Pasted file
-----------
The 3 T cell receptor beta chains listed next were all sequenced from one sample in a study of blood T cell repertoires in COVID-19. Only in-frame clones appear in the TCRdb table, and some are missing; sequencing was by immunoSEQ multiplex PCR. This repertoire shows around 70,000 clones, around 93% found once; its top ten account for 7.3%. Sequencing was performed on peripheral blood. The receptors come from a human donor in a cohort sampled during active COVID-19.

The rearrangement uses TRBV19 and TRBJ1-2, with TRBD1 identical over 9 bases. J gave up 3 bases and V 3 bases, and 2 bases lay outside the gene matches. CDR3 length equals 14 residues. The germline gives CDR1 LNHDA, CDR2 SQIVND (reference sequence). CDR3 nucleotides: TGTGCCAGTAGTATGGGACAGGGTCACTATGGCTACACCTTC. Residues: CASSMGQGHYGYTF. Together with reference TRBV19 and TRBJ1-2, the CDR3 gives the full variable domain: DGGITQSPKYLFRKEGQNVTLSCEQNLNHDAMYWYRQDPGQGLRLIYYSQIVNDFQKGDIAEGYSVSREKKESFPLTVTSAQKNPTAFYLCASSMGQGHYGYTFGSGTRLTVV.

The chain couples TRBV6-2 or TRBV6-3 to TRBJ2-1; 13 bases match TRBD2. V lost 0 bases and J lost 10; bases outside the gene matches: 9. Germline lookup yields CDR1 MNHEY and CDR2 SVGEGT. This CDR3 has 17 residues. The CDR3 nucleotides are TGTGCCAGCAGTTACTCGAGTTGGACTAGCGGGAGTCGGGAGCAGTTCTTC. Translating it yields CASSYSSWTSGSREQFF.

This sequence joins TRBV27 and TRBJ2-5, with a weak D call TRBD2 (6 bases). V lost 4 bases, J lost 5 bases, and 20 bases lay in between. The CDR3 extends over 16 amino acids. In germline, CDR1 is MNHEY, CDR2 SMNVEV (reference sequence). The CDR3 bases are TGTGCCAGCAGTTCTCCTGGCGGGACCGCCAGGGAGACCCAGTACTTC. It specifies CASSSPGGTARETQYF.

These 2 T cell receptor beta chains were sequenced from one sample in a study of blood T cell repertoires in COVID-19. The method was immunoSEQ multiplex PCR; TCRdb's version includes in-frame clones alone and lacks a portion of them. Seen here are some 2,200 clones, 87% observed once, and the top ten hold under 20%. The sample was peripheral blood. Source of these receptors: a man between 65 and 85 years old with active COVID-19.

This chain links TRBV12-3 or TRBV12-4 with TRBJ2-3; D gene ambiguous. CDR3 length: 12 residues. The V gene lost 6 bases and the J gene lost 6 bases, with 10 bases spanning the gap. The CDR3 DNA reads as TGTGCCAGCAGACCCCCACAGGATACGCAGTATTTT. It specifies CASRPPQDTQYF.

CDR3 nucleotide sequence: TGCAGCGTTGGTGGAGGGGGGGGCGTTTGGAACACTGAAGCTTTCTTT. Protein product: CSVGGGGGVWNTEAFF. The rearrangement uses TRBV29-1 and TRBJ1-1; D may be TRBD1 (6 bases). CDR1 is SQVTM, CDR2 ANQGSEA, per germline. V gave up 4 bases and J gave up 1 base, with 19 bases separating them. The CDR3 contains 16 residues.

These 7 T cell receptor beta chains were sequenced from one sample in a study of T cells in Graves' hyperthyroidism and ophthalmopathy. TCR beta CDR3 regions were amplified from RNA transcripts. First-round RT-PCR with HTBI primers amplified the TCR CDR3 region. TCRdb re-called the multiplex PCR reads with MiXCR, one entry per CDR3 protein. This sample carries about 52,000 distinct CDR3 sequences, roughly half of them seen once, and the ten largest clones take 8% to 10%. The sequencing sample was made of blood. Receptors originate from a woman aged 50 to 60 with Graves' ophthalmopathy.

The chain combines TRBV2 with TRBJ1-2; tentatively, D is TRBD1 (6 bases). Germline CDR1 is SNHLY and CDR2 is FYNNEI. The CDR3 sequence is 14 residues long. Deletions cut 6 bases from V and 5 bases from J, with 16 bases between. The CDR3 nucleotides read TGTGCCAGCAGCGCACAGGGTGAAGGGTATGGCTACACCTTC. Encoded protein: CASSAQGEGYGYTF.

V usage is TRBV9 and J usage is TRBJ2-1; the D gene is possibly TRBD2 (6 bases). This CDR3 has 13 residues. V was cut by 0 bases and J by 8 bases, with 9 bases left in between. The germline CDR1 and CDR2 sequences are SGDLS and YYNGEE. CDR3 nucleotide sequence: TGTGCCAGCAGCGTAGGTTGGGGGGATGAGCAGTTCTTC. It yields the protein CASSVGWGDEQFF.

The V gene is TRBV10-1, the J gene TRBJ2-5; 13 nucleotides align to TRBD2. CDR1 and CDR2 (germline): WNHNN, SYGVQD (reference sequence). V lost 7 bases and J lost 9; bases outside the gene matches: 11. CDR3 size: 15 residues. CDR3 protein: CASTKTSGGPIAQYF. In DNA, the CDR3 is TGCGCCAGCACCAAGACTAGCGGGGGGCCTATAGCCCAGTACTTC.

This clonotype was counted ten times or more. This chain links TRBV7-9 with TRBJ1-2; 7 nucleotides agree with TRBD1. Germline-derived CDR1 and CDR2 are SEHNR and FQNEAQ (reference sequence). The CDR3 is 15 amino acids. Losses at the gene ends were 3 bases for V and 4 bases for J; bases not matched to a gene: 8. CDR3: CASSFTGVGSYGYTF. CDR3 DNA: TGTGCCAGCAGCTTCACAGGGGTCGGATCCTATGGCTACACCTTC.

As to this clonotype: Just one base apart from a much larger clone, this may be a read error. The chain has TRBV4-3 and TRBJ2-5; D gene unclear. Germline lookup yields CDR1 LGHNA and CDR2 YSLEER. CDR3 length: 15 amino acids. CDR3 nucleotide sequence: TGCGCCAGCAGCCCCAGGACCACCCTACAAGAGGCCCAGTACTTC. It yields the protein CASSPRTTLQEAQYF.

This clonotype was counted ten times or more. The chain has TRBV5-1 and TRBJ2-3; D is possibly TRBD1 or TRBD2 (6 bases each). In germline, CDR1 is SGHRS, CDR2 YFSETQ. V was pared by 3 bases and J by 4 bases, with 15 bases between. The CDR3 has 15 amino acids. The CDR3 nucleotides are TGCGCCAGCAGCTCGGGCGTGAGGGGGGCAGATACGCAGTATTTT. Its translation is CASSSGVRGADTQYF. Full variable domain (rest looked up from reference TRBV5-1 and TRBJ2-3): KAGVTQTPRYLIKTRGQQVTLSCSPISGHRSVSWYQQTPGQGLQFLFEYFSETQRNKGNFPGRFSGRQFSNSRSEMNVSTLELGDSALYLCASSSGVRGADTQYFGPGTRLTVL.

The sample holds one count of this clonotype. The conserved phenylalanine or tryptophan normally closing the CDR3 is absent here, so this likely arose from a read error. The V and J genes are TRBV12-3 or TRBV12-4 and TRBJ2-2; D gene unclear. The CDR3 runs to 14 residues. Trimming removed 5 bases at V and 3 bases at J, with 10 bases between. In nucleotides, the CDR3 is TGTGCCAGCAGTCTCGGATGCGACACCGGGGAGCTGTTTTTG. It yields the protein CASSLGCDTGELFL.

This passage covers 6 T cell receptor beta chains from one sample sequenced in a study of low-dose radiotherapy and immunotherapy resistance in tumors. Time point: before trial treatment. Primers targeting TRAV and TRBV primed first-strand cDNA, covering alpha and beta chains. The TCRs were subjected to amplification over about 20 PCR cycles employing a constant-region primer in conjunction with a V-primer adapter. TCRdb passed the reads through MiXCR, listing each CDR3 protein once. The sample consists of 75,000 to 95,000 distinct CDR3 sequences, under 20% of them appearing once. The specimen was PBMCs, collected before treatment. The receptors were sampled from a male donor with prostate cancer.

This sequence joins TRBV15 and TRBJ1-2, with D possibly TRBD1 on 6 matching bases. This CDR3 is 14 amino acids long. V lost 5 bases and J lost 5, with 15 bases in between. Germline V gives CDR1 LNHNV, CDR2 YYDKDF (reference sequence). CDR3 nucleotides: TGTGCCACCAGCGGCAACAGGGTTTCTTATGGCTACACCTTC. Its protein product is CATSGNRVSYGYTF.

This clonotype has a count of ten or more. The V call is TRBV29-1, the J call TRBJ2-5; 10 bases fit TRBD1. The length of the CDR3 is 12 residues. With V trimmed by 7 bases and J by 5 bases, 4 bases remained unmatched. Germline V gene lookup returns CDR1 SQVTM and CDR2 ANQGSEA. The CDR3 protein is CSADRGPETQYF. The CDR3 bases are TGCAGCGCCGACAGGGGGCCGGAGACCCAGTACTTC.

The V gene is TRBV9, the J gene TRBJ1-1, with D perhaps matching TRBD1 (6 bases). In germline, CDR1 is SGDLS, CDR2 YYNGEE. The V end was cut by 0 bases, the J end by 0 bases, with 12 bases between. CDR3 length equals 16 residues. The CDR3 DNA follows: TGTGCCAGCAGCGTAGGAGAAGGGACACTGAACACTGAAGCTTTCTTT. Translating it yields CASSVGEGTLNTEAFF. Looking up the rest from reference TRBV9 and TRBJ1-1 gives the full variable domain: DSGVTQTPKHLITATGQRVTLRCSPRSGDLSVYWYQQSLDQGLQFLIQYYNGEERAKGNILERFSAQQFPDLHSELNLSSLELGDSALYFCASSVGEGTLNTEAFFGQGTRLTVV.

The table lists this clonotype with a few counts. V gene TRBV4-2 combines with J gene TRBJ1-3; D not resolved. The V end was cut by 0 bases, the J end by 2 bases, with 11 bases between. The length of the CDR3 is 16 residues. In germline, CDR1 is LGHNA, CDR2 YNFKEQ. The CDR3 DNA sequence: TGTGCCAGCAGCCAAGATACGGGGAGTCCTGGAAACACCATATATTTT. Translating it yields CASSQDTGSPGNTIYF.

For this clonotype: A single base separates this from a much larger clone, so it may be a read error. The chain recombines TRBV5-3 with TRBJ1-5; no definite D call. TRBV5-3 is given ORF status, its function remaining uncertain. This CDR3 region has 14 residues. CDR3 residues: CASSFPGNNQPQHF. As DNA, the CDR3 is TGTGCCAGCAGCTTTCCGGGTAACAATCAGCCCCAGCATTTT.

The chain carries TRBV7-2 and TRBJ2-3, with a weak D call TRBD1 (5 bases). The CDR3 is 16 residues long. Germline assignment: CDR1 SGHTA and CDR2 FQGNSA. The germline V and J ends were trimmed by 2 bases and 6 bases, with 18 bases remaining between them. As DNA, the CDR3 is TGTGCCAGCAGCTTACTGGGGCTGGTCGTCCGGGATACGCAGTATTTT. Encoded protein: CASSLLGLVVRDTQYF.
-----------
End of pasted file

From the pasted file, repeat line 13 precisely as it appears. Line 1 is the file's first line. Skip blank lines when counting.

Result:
As to this clonotype: Just one base apart from a much larger clone, this may be a read error. The chain has TRBV4-3 and TRBJ2-5; D gene unclear. Germline lookup yields CDR1 LGHNA and CDR2 YSLEER. CDR3 length: 15 amino acids. CDR3 nucleotide sequence: TGCGCCAGCAGCCCCAGGACCACCCTACAAGAGGCCCAGTACTTC. It yields the protein CASSPRTTLQEAQYF.